As with any ads system, Twitter has rules and regulations in place to prevent abuse, offensive content, and anything else they decide they don’t want on the site. They are free to deny any ad they want at any time, of course, but they use the policies as guidelines and something they can cite to tell you why your ad was blocked.
The Twitter Advertising Policies
Twitter’s ad approval process is a two-step filter. First, they monitor how you use Twitter, what your branding is, what sorts of tweets you post, what sort of industry you’re in, and all the other sort of information it might be useful to know about you. They build something of an internal profile for you, to judge how much you might be at risk of abusing the ads system.
If the ad passes the automatic filter, they determine whether or not it’s a high risk ad. Certain keywords can be benign but can also be abused, and these might flag your ad for a manual review. Likewise, relatively benign keywords can be abusive if used by an account known for skirting the rules or violating them, according to that usage profile above. This whole process also reviews the audience you’re targeting, to make sure it’s not in violation of targeting terms as well.
If the ad doesn’t pass this filter, it is sent to manual review, where an actual Twitter employee will review it and see whether or not it should be rejected. If they determine it should be denied, it will be denied, and you will often receive a message telling you why. If they figure it’s fine, they’ll approve it, and your ad will run. Likewise, if the ad passes the second filter and is not sent to manual review, it is approved.
There are two types of review that can flag an ad.
- The promoted tweet review marks a specific promoted tweet as something they need to review. Specific tweets that are part of a larger campaign will not cancel the entire campaign, but those specific tweets won’t run until they’ve been reviewed. Once it is approved it will be added back into circulation, but if it is denied, it can’t be used in any campaign, present or future.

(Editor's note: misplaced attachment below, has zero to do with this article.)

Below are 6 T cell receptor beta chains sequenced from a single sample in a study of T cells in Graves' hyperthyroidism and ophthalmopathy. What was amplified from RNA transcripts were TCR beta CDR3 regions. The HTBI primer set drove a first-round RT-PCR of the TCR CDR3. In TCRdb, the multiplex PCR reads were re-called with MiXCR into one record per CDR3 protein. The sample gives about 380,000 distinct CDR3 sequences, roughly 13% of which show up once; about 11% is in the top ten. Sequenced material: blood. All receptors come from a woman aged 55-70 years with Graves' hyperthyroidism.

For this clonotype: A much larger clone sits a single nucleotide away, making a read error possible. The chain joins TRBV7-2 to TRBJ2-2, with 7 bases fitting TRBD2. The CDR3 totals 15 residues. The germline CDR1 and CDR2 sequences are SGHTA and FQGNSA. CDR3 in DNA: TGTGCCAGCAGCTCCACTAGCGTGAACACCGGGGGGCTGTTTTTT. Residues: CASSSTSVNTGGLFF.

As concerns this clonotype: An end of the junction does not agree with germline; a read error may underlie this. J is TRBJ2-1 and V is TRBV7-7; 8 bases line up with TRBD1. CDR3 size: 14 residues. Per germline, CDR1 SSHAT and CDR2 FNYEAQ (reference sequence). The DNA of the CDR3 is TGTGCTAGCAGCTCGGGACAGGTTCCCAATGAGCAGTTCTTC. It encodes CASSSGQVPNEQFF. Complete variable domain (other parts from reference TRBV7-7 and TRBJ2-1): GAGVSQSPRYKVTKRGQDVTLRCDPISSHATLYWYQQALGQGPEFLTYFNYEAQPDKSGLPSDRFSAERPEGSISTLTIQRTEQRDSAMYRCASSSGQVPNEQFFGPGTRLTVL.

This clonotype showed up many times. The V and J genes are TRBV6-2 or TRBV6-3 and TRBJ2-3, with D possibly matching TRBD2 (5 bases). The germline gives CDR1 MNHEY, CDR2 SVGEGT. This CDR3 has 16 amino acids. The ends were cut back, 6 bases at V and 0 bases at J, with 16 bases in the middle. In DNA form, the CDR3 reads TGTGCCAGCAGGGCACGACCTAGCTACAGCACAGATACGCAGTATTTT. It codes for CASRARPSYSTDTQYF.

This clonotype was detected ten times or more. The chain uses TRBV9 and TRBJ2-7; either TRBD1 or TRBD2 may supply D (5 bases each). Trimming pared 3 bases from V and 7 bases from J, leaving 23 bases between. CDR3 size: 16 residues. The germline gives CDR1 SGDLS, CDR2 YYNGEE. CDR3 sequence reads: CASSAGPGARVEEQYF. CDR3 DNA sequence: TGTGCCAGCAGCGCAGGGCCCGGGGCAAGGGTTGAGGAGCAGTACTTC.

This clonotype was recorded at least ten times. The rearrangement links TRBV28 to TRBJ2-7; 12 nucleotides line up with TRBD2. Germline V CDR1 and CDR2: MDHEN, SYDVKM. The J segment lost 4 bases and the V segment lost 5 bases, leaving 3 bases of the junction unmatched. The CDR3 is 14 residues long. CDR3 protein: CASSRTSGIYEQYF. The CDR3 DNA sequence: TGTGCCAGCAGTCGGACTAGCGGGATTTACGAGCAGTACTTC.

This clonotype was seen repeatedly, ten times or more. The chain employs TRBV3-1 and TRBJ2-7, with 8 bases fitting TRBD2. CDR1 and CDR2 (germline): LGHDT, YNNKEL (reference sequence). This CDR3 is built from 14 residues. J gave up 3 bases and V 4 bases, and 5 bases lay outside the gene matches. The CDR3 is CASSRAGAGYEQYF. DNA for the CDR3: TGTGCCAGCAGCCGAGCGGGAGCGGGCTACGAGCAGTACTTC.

- The ads account review will scan the entire ads account looking for anything that violates the terms of service. All accounts are reviewed when they apply for the Twitter ads program, and can be reviewed at any time afterwards. A review pauses any active campaigns and prevents creating new campaigns until the review is completed. If the account is re-approved it can function like normal, but a denied account will be banned from the Twitter ads program.
There are a ton of policies, which are detailed enough to fill an article all on their own. Which, in fact, is why I’ve written articles about the topic. You can go there to read about the specific policies.
So your ads have been denied: what can you do from here?
Step 1: Determine the Denial
The first thing you want to do is figure out what level of denial you have received. You might have tried to promote a specific tweet that they don’t want you to use. If this is the case, you will still be able to access the ads system, your ad campaigns will be running if you had any running before, and you’ll be able to create new ads. You just won’t be able to promote that specific tweet.